In S. v. Mann, 219 N. C., 212 (214), is the following: “‘In considering a motion to dismiss the action under the statute, we are merely to *775ascertain whether there is any evidence to sustain the indictment; and in deciding the question we must not forget that the State is entitled to the most favorable interpretation of the circumstances and of all inference that may fairly be drawn from them. S. v. Carlson, 171 N. C., 818; S. v. Rountree, 181 N. C., 535. It is not the province of this Court to weigh the testimony and determine what the verdict should have been, but only to say whether there was any evidence for the jury to consider; if there was, the jury alone could determine its weight. S. v. Cooke, 176 N. C., 731.’ S. v. Carr, 196 N. C., 129, 144 S. E., 698.”

The evidence on the part of the State is to the effect that two soldiers stationed at Fort Bragg, on 9 August, arrived at Lumberton from Fort Bragg about 8 :00 o’clock p.m. About 12:00 or 1:00 o’clock they were parked across the street from the Airport Service Station. Sergeant Joseph A. Perry, one of the soldiers, testified, in part: “There was a house over there, I didn’t know what house it was, we just turned around there; we were turning around to come back to Lumberton. I had never been to that house before. When we were in front of the house across the road from the airport station we saw Johnson. This airport station is on the Charlotte Road. Johnson was in his car. He came around to us and asked if we were M. P.’s (Military Police) and we told him No; he said if we wanted some women he would take us to Dreamland, and we told him we were not interested. He said ‘Wait a minute,’ and he went into a house about 30 feet from where we were turning around and knocked on the door, and he talked to someone. I couldn’t tell whether it was a man or a woman. He came back out. He said, ‘There are some women in there, you can go in there if you want to; you ought to give me 50c for my trouble.’ Neither of us soldiers got out of our car then and went in the house, about five minutes later. About five minutes later John Doyle went in the house. After Johnson had this conversation with us he went back to his car. . . . I had never seen Johnson before that night. I don’t know where Dreamland Service Station is, never heard of it. I do not know anything else about it.”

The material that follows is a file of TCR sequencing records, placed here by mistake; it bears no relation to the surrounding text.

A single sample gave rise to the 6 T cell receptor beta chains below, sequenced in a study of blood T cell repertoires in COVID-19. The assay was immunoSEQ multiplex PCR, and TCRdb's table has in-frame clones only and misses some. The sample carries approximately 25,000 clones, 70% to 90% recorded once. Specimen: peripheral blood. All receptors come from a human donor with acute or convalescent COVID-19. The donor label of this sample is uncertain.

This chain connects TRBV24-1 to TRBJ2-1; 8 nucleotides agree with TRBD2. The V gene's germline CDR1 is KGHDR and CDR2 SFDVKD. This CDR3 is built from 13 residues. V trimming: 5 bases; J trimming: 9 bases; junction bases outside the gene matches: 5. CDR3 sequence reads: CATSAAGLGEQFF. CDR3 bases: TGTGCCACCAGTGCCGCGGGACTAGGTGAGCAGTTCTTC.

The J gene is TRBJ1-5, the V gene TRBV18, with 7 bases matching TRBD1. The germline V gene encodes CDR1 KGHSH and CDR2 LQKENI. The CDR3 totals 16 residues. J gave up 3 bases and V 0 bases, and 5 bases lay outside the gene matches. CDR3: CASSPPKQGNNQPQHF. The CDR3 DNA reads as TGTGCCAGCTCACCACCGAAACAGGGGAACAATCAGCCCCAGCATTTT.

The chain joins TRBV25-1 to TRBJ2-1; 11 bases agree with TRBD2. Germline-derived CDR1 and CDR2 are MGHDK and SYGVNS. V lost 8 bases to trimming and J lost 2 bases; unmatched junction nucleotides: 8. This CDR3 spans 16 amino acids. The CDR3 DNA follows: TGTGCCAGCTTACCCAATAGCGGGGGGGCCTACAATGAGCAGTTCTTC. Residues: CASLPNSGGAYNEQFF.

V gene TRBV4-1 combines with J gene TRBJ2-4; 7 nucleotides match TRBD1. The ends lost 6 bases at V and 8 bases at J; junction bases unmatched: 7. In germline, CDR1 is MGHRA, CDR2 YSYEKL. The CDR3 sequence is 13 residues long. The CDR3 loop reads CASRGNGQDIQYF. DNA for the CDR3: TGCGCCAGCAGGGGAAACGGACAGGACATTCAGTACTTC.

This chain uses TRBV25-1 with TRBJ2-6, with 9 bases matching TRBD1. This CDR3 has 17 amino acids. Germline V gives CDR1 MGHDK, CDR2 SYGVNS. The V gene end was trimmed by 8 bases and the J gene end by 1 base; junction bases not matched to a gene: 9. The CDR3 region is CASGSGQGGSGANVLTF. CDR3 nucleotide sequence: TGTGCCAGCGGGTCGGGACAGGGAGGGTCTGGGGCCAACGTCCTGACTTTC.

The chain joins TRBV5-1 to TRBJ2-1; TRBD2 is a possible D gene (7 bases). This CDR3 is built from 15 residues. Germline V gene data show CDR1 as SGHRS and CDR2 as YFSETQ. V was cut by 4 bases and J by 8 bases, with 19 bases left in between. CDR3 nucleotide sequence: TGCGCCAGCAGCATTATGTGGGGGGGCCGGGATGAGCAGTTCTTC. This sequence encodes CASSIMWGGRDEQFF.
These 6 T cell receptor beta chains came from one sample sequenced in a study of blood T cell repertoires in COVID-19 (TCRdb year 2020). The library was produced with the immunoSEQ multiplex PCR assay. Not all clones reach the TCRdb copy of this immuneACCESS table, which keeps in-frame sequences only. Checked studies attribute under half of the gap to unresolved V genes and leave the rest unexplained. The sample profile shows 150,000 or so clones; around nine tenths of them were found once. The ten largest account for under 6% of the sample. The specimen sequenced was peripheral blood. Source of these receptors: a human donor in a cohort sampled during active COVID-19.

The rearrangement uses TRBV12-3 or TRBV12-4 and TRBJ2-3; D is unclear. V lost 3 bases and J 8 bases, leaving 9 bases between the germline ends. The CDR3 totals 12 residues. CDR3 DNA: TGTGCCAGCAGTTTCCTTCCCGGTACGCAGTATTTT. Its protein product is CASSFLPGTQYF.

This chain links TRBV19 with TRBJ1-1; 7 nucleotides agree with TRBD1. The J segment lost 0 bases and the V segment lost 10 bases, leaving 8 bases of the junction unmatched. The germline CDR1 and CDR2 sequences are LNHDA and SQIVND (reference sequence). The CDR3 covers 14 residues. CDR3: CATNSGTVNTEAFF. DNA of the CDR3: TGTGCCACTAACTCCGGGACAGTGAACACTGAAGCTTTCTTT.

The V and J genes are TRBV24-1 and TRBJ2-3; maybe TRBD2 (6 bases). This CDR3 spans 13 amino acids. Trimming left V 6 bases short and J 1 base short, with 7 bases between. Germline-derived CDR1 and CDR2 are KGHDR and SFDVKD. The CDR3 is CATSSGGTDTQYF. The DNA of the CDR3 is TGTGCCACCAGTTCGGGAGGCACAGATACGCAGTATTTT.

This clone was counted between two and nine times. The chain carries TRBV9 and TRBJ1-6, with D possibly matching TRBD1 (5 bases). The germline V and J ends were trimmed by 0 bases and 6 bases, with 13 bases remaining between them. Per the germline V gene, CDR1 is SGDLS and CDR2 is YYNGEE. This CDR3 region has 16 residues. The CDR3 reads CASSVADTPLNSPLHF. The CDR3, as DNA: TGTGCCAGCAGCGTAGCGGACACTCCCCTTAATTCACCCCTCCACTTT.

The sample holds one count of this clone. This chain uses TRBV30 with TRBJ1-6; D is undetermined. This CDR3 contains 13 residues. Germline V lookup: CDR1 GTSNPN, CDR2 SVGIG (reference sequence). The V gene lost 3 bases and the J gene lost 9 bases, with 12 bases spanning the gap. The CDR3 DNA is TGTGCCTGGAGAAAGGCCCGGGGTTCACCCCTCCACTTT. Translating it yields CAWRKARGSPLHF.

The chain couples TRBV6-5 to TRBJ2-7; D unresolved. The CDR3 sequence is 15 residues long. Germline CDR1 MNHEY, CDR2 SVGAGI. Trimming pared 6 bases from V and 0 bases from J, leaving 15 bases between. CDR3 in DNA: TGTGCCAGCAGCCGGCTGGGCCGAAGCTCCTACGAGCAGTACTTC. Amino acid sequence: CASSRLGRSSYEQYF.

John T. Doyle, the other soldier, testified, in part: “We went back-to that same house J ohnson had gone in and stopped, and I went in the house; there were girls in there; I only saw one, I guess she was an Indian girl. When I got in there I talked with her; I went to bed with her and had sexual intercourse with her; I paid the girl. That was the same house Johnson had told us we could go in. Perry was in his car while I was in the house having sexual intercourse with this girl.”

Rebecca Jacobs testified, in part: “Q. State whether or not you have ever seen J ohnson in his taxi carry any men out to that house % Ans.: I saw him sometimes, a few times, couple of times.”

We think this evidence of Rebecca Jacobs competent to corroborate Doyle; the probative force was for the jury.

*776The defendant denied the charge and proved a good reputation; the probative force of the evidence was for the jury to decide.

There were no exceptions to the charge of the court, it was clear and able, covering the law applicable to the facts. The court charged, in part: “In order for one to aid and abet the commission of a crime, he must do something that will indicate, encourage or assist the actual perpetrator in its commission. Mere presence, even with the intention of assisting, cannot be said to have incited, encouraged or aided the perpetrator unless the intention to assist was in some way communicated to him. A person aids when, being present at the time and place, he does some act to render aid to the actual perpetration of the crime, though he takes no direct share in its commission; and an abettor is one who gives aid and comfort, or who either commands, advises, instigates or encourages another to commit a crime. A person who, by being present, by word or conduct, incites another to commit a criminal act or one who so far participates in the commission of the offense as to be present to the knowledge of the person actually committing the crime for the purpose of assisting, if necessary.” S. v. Hoffman, 199 N. C., 328 (333).